Many people in the U.S. don’t think much about water quality — they turn on the tap and assume their water is safe to use. But the Flint water crisis brought the issue into the national spotlight. Most consumers are now more aware of the dangers of lead in drinking water, especially for children.

There is no known safe level of lead exposure for kids. Even lower levels can potentially cause issues that range from behavioral problems, learning disabilities, and impaired growth, to coma, convulsions, and even death. The best way to make sure every child in every school has access to clean, safe water is through testing and creating and following a Water Management Plan developed specifically for each school building.

The good news for eligible schools and childcare facilities? The whole process, including assessment, testing, and developing a plan, is free for many Michigan schools and childcare centers. The State of Michigan, through the department of Environment, Great Lakes and Energy (EGLE), determines a school’s or childcare center’s eligibility for water system assessment and testing. The State has also allocated funds to resolve any issues that turn up, from building flushing to installing filters to replacing fixtures.

Michigan Takes Action

 Despite what happened in Flint, most elevated lead levels in drinking water have little to do with the water supply from the local municipality. Rather, they are due to water sitting in lead pipes, faucets, and plumbing fixtures in older buildings. For example, when schools shut down during the pandemic, there was no daily flow of water through the pipes. Water within the pipes remained stagnant for many months, which could potentially affect building water quality.

The State of Michigan is committed to keeping drinking water safe for children, so EGLE created the School Drinking Water Program. EGLE provides water safety guidance and tools for all school and childcare facilities, including plumbing assessments, water management plans, sampling plans, sample collection, interpretation of results, risk reduction actions, and training programs for school personnel.

EGLE also provides Michigan communities with guidance and administers federal funding from the Environmental Protection Agency’s WIIN Grant — created through the Water Infrastructure Improvements for the Nation (WIIN) Act. The grant awards funding to small, underserved, and disadvantaged communities to assist public water systems in meeting Safe Drinking Water Act requirements.

Michigan’s Senate passed a bill to address access to clean drinking water in schools. That bill is now in House committee.  It is hoped the bill will soon undergo reconciliation then be passed and signed by the Governor sometime later this year. The final bill will require Michigan schools and childcare centers to develop and carry out a drinking water management plan, install filters on every consumption tap, and test the water for lead every year.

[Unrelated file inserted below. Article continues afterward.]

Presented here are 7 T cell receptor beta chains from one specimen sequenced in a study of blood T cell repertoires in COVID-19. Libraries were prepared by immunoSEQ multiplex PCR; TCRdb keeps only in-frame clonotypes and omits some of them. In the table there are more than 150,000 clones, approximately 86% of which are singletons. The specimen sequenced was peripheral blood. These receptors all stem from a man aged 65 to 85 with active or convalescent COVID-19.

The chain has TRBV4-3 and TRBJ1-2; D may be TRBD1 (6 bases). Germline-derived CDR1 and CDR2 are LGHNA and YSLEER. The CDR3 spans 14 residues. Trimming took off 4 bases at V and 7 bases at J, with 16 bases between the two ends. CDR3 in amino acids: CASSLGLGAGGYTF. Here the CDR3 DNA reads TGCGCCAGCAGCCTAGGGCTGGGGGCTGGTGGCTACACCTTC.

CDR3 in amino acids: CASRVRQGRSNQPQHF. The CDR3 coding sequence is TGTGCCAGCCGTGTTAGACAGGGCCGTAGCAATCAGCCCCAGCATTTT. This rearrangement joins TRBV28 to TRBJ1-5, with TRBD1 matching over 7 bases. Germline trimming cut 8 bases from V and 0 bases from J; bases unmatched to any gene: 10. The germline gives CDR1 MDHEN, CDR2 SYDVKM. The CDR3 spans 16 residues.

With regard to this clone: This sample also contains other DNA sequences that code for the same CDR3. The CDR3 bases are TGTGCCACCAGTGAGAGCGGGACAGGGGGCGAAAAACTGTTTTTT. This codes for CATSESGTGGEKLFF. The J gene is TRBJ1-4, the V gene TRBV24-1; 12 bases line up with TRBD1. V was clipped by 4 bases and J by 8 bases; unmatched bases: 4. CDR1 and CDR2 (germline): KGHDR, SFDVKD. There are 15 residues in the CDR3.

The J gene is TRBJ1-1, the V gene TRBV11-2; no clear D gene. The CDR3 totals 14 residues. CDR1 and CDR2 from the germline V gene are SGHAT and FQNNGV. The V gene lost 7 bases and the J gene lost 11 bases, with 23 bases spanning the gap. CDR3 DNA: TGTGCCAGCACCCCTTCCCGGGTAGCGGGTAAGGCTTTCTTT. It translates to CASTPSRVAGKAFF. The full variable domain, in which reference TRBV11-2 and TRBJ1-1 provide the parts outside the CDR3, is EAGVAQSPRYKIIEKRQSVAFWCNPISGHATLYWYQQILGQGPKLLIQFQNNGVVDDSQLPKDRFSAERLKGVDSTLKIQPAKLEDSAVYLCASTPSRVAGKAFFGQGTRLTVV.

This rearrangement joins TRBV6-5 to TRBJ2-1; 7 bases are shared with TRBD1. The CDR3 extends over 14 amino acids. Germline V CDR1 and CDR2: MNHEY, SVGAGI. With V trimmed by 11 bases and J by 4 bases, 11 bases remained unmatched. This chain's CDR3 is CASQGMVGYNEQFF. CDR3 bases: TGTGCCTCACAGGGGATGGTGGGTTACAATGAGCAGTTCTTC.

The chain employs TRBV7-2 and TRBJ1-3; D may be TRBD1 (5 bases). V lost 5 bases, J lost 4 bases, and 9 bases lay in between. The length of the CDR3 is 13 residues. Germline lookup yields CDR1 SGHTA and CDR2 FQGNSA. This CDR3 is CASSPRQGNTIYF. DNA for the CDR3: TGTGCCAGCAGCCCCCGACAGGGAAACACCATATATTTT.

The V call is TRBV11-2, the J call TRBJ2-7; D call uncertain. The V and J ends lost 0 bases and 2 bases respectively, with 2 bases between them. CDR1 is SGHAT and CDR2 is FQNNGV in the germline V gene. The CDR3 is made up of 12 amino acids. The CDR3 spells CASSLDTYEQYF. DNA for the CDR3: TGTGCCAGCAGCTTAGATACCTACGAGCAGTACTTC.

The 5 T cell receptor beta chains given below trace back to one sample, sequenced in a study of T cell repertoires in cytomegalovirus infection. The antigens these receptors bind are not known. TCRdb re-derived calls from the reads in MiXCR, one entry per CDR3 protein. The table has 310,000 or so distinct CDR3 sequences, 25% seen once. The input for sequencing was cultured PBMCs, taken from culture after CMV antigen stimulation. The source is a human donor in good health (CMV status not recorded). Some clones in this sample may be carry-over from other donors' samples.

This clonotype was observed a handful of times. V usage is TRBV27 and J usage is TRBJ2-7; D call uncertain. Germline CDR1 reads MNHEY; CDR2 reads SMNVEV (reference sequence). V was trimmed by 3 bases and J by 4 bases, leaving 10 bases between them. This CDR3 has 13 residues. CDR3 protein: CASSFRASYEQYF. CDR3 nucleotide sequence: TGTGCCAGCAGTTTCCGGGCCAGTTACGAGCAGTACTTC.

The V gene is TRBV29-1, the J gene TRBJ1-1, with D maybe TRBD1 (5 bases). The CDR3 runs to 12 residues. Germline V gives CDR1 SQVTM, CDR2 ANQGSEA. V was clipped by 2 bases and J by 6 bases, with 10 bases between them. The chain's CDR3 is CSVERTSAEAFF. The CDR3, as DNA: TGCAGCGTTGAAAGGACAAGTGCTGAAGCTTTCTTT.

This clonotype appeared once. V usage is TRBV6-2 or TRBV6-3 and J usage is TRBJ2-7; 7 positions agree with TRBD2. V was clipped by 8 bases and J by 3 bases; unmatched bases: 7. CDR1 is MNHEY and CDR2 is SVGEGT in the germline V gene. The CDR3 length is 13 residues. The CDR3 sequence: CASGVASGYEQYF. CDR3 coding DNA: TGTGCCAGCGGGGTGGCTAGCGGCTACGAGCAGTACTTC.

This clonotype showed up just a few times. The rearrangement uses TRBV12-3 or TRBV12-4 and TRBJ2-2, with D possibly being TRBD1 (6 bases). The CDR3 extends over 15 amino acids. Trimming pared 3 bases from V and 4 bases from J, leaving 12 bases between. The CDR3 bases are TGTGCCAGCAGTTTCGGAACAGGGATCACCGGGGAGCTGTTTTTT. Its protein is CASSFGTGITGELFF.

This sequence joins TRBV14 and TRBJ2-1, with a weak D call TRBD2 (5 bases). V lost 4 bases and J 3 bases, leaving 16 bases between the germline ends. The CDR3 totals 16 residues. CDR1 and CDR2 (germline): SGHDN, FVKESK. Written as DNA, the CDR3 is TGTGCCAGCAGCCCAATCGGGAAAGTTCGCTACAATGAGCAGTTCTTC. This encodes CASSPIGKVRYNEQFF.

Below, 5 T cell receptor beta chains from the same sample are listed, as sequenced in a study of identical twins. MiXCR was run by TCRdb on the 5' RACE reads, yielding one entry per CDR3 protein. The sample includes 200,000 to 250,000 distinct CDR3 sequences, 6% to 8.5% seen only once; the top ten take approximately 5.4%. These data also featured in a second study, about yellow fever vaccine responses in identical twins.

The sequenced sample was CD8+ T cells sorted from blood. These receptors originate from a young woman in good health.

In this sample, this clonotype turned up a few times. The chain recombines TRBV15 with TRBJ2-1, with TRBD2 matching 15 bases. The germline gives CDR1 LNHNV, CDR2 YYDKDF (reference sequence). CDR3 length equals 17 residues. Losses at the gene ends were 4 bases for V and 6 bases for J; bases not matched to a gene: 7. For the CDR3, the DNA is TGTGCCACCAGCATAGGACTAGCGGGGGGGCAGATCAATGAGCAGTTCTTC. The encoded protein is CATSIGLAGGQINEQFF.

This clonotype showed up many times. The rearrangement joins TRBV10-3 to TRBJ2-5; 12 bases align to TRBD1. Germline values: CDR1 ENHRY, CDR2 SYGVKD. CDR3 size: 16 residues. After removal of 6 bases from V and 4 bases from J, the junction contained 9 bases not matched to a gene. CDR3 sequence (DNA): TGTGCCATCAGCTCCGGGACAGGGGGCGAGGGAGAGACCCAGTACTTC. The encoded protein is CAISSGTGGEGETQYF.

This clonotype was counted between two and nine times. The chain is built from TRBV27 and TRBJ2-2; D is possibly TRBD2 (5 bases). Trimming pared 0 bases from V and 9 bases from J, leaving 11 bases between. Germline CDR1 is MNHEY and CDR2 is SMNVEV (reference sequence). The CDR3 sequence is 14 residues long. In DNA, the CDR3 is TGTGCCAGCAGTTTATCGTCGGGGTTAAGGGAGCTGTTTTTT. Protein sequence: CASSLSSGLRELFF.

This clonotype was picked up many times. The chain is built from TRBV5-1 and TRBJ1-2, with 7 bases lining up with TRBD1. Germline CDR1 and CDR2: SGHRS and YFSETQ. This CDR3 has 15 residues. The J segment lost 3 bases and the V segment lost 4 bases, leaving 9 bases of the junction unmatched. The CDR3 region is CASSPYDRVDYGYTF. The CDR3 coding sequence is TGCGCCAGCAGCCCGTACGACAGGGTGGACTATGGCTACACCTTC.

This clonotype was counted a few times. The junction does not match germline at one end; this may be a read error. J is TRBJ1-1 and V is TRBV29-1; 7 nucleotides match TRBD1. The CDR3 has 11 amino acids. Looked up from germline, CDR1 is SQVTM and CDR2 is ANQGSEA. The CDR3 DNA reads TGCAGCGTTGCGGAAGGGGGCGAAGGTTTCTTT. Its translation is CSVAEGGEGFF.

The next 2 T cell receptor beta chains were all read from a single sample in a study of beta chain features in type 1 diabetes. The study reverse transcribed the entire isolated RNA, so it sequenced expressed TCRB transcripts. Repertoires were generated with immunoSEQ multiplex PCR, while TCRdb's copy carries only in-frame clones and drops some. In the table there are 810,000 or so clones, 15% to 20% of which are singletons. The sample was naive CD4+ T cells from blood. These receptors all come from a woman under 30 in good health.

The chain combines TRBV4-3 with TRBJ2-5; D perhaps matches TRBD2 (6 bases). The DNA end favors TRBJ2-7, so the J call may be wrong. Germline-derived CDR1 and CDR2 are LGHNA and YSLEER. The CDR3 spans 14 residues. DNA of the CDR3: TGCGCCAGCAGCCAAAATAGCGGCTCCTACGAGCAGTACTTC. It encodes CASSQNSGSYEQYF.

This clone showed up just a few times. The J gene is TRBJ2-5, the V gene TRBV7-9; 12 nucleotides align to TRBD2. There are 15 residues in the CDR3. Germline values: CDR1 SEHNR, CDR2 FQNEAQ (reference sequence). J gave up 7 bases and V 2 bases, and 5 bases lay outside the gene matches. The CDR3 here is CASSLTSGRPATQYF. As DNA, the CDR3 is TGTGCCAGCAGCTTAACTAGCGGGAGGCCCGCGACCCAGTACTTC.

Helping To Keep Water Safe

 The TriMedia team is helping to make sure that Michigan schools have access to safe, clean water by conducting free plumbing assessments for eligible school and childcare buildings before they undergo lead testing. TriMedia also develops individualized Water Management Plans (WMPs) for each building.  WMPs help building operation staff keep water safe through regular flushing programs.  There are approximately 4,000 public and private schools and about 4,400 licensed preschools and child development centers in Michigan. We have performed plumbing assessments and developed WMPs for more than 750 school and childcare center buildings since 2018. Our contract with the State of Michigan has been extended through 2024 to help ensure that every eligible school can be tested.

The plumbing assessments and WMP data collection have minimal impact on schools. The time at each building ranges from about an hour for a smaller school or childcare center up to a full day for larger school buildings. The onsite schoolwork can be scheduled when classes are not in session. Data collected for plumbing assessments and Water Management Plans includes:

  • Examining all plumbing fixtures to determine if they’re consumptive (such as drinking fountains) or non-consumptive (such as restroom or janitor sinks)
  • Mapping water sources and developing unique fixture identification codes
  • Creating a list of fixtures and a sequence for sampling, starting with fixtures closest to the water meter

When the assessment is finished, the list of consumptive water fixtures and a corresponding map are submitted to EGLE; EGLE coordinates with the Department of Health and Human Services (DHHS), which contacts the school and schedules the water sampling. Results come back in about six weeks after the initial plumbing assessment. Depending upon the sample results, EGLE works directly with individual schools to address any elevated lead levels . Solutions may include executing a flushing plan, installing filters, restricting water sources to hand washing only, or replacing fixtures. The State of Michigan has allocated funds for various options, including replacement.

How to Get Your Water Tested

Schools and parents that are interested in learning more and getting their water tested can start by visiting the EGLE website. EGLE’s School Drinking Water Coordinator Holly Gohlke can tell you if your school or childcare facility is eligible to participate in the program, and can help qualifying schools and facilities schedule a free water testing plan. She can be reached at 517-220-1904.